• The Last Benedetta Poems (1969)
  • Gerard Malanga Selbsporträt eines Dichters (1970)
  • 10 Poems for 10 Poets Black Sparrow Press (1970)
  • chic death (1971)[8]
  • Wheels of Light (1972)
  • The Poetry of Night, Dawn and Dream/Nine Poems for César Vallejo (1972)
  • Licht/Light (1973, bilingual)
  • Incarnations: Poems 1965-1971 (1974)
  • Rosebud (1975)
  • Leaping Over Gravestones (1976)
  • Ten Years After: The Selected Benedetta Poems (1977)
  • 100 years have passed (1978)
  • This Will Kill That (1983)
  • Three Diamonds Black Sparrow Press (1991)
  • Mythologies of the Heart, Black Sparrow Press (1996)
  • No Respect: New & Selected Poems 1964-2000, Black Sparrow Press (2001)
  • AM: Archives Malanga, Volumes 1, 2, 3 & 4 (2011)
  • Three Broadside Poems, Bottle of Smoke Press (2013)
  • Malanga Chasing Vallejo: Selected Poems: Cesar Vallejo: New Translations and Notes: Gerard Malanga. Three Rooms Press, Bilingual edition (2014)[9][10]
  • Tomboy & Other Tales, Bottle of Smoke Press (2014)
  • Whisper Sweet Nothings & Other Poems, Bottle of Smoke Press (2017)
  • Cool & Other Poems, Bottle of Smoke Press (2019)


  • The Brief Hidden Life of Angus MacLise
  • The Collected Poetry of Piero Heliczer


  • Screen Tests/A Diary, in collaboration with Andy Warhol (1967)
  • Six Portraits (1975)
  • Portrait: Theory (With Robert Mapplethorpe, David Attie, and others) (1981)
  • Autobiography of a Sex Thief (1985)
  • Good Girls (1994)[8]
  • Seizing the Moment (1997)
  • Resistance to Memory (1998)[8]
  • Screen Tests Portraits Nudes 1964-1996 (2000)
  • Someone's Life (2008)
  • Photobooths (Waverly Press, NYC, 2013)
  • Ghostly Berms (Waverly Press, NYC, 2013)
  • Julien Mérieau, Astonish me! / étonnez-moi! (Warm, 2016)
  • The Beats Portfolio (Bottle of Smoke Press, 2018)

Photo and written biographies[edit]

  • Long Day's Journey into the Past: Gunnar B. Kvaran speaks with Gerard Malanga (2008)
  • Souls (2010)
  • Gerard Malanga by Lars Movin (2011)


  • Academy Leader (1964)
  • Twice a Man (1964)[11]
  • Andy Warhol: Portraits of the Artist as a Young Man (1965)
  • Prelude to International Velvet Debutante (1966)
  • Portrait of Giangiacomo Feltrinelli (1966). World premiere: Vienna International Film Festival, 2005.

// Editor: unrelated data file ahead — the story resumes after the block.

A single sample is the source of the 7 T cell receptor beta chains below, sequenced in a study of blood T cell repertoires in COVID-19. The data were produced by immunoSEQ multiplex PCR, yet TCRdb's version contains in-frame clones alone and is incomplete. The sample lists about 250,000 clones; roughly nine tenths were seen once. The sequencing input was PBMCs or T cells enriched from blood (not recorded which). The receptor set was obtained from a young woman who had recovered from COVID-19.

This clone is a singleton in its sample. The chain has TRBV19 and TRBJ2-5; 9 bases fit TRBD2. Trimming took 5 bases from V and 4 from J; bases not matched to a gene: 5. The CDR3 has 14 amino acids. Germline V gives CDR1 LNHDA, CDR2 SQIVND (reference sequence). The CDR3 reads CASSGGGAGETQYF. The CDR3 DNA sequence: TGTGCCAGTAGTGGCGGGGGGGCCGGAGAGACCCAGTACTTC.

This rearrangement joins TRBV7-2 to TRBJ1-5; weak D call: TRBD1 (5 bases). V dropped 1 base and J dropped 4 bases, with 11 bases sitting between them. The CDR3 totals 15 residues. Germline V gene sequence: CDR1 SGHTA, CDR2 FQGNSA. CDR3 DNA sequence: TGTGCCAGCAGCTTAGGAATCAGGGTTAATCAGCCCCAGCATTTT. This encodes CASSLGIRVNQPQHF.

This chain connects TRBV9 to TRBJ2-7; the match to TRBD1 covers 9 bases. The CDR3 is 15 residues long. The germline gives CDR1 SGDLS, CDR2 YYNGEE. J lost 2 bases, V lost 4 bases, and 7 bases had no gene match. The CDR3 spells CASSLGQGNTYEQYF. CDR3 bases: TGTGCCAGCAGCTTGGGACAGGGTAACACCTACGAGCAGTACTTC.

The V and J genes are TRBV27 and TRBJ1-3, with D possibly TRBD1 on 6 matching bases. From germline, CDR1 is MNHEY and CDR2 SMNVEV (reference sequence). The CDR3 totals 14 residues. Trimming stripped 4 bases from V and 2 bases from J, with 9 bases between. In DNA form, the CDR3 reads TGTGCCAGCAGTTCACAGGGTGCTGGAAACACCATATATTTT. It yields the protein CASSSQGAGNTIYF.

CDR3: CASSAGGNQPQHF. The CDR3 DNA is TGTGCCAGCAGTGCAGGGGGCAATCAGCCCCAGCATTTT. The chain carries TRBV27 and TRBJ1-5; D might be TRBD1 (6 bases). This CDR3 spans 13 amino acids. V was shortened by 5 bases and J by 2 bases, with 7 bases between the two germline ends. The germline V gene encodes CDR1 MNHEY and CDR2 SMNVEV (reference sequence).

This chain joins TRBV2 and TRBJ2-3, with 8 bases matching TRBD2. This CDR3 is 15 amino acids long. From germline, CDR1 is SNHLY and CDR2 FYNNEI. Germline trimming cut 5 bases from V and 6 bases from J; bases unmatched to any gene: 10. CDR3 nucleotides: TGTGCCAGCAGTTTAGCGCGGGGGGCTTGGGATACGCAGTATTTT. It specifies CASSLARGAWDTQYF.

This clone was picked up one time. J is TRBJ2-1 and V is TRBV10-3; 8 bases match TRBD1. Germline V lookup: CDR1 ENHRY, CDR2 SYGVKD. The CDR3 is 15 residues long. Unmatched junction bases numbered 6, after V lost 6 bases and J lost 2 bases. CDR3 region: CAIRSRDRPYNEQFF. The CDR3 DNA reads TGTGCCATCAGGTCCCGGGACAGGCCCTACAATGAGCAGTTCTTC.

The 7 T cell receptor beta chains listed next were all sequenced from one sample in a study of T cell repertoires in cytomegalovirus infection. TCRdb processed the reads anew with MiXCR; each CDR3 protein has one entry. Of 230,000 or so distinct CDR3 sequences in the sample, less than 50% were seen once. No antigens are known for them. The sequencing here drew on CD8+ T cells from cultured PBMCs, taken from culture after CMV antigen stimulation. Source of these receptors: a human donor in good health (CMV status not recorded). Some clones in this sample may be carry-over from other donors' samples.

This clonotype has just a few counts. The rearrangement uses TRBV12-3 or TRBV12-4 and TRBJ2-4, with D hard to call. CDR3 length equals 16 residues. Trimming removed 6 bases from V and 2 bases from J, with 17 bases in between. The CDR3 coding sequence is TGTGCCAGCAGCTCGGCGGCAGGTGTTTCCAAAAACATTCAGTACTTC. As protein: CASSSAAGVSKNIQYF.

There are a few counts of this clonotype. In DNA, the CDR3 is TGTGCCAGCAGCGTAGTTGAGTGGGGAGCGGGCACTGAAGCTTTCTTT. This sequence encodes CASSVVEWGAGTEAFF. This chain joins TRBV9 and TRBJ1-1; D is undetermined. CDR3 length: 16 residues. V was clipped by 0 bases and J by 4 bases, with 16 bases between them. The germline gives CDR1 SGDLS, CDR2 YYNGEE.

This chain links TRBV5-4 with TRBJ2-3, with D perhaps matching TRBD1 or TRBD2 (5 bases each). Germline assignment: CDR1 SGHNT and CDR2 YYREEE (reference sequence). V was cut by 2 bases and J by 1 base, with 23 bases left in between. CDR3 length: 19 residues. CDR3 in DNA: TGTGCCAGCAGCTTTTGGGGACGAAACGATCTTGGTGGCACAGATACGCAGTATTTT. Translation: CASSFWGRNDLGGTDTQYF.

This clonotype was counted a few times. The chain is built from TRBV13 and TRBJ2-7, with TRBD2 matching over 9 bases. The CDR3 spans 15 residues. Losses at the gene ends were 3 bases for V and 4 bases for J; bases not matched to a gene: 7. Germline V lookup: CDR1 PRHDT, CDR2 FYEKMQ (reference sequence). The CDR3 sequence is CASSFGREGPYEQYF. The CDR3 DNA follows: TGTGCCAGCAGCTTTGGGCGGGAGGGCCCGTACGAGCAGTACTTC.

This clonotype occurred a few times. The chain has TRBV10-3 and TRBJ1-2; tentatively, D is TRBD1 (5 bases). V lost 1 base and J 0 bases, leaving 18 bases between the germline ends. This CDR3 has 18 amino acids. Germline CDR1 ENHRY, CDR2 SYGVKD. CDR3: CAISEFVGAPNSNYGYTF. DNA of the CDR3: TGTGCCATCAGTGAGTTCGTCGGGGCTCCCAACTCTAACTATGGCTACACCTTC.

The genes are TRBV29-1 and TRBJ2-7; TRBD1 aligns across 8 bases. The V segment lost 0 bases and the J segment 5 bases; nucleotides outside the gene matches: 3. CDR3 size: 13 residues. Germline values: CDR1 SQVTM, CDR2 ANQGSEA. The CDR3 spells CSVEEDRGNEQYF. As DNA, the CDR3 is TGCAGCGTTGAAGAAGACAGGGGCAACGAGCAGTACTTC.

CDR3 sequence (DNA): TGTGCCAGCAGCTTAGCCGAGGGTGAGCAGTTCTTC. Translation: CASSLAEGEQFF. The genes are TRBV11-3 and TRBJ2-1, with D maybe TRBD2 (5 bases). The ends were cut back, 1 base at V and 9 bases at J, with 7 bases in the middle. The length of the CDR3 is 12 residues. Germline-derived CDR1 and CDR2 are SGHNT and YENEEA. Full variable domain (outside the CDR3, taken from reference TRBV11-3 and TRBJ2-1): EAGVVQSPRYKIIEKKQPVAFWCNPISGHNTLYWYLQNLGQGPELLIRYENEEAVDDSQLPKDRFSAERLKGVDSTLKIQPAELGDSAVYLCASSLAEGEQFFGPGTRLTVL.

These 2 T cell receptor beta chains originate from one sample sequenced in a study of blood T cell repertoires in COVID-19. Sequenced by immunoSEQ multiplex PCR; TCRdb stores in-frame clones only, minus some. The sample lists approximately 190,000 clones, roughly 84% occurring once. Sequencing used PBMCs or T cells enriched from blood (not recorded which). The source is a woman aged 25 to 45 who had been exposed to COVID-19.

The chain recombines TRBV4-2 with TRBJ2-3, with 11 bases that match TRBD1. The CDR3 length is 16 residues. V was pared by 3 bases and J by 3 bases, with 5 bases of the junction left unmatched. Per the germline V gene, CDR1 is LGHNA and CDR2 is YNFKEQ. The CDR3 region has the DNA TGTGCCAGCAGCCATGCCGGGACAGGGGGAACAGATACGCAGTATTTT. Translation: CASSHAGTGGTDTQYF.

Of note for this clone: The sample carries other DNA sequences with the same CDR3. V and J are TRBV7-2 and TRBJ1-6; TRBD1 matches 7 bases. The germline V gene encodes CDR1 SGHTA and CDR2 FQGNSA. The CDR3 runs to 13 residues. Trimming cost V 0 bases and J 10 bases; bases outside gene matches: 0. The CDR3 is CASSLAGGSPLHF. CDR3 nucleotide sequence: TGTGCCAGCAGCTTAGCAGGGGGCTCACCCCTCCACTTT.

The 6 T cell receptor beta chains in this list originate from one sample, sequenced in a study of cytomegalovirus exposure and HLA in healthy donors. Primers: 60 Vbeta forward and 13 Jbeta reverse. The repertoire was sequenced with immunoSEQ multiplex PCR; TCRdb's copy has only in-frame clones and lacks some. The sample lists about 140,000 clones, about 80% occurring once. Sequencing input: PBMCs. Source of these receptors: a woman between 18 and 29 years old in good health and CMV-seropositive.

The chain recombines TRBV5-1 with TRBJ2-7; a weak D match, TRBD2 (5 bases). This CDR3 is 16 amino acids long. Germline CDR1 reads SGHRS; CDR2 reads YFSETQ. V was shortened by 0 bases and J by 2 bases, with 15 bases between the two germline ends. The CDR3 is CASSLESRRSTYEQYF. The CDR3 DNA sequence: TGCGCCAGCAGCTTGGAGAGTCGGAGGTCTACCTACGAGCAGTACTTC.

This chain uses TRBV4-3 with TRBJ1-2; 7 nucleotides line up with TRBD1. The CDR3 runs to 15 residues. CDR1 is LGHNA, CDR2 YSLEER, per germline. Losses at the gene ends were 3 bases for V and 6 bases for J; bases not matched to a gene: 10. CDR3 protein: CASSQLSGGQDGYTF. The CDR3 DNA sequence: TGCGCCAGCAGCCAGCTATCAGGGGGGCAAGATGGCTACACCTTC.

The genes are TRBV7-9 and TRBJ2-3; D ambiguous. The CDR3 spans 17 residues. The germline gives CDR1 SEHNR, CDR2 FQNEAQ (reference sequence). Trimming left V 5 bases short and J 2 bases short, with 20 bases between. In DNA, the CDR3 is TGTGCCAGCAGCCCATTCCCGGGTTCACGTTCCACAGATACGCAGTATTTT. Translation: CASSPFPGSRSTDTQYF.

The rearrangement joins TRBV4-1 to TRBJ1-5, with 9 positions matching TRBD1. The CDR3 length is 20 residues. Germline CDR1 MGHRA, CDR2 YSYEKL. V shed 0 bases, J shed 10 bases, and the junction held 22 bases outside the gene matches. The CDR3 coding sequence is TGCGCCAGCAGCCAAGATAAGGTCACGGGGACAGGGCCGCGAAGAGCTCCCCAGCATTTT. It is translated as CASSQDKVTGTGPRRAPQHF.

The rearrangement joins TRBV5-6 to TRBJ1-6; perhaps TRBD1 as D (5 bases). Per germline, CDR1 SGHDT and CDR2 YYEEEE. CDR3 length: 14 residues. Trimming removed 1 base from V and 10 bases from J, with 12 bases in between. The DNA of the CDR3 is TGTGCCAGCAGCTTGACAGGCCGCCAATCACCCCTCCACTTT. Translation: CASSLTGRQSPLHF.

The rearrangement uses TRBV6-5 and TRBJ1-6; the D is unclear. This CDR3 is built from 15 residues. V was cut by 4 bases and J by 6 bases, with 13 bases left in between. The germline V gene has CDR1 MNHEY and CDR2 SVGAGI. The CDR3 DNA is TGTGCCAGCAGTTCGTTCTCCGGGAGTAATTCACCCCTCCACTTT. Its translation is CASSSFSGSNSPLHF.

• In Search of the Miraculous (1967)
  • The Recording Zone Operator (1968, incomplete)
  • The filmmaker records a portion of his life in the month of August (1968)
  • Preraphaelite Dream (with music by Angus MacLise, 1968)
  • The Children (AFI grant with music by Angus MacLise, 1969)
  • April Diary (1970)
  • Vision (incorporating Bufferin, 1976)
  • Gerard Malanga's Film Notebooks, with music by Angus MacLise (2005).


  • THREE weeks WITH my DOG with 48 Cameras (1999)
  • Angus MacLise, The Cloud Doctrine produced by Gerard Malanga (w/ Guy Marc Hinant), 2003.


  1. ^ "Gerard Malanga - David R. Godine, Publisher"
  2. ^ a b "History of Art: History of Photography".
  3. ^ "Gerard Malanga's Journey From Andy Warhol's Stage Dancer To Factory Poet". The Huffington Post. 4 August 2010.
  4. ^ "Gerard Malanga". All Tomorrow's Parties.
  5. ^ "History, Travel, Arts, Science, People, Places - Smithsonian". Archived from the original on 2013-05-12. Retrieved 2012-05-27.
  6. ^ Watson, Steven (1988). Introduction to "The Young and Evil" by Ford, Charles Henri and Tyler, Parker. New York: Sea Horse Press: Gay Presses of New York. pp. xxviii. ISBN 0-914017-15-2.
  7. ^ "Andy Warhol's Interview magazine with Gerard Malanga, Paul Morrissey, John Wilcock and Andy Warhol".
  8. ^ a b c "Gerard Malanga | Poetry Foundation". 3 June 2023.
  9. ^ Vallejo, César (2014). Malanga Chasing Vallejo: Selected Poems: César Vallejo: New Translations and Notes: Gerard Malanga: César Vallejo, Gerard Malanga: 9780989512572: Books. Three Rooms Press. ISBN 978-0989512572.
  10. ^ "Gerard Malanga".
  11. ^ "Twice a Man 1963 Directed by Gregory J. Markopoulos". Retrieved 6 June 2018.

External links[edit]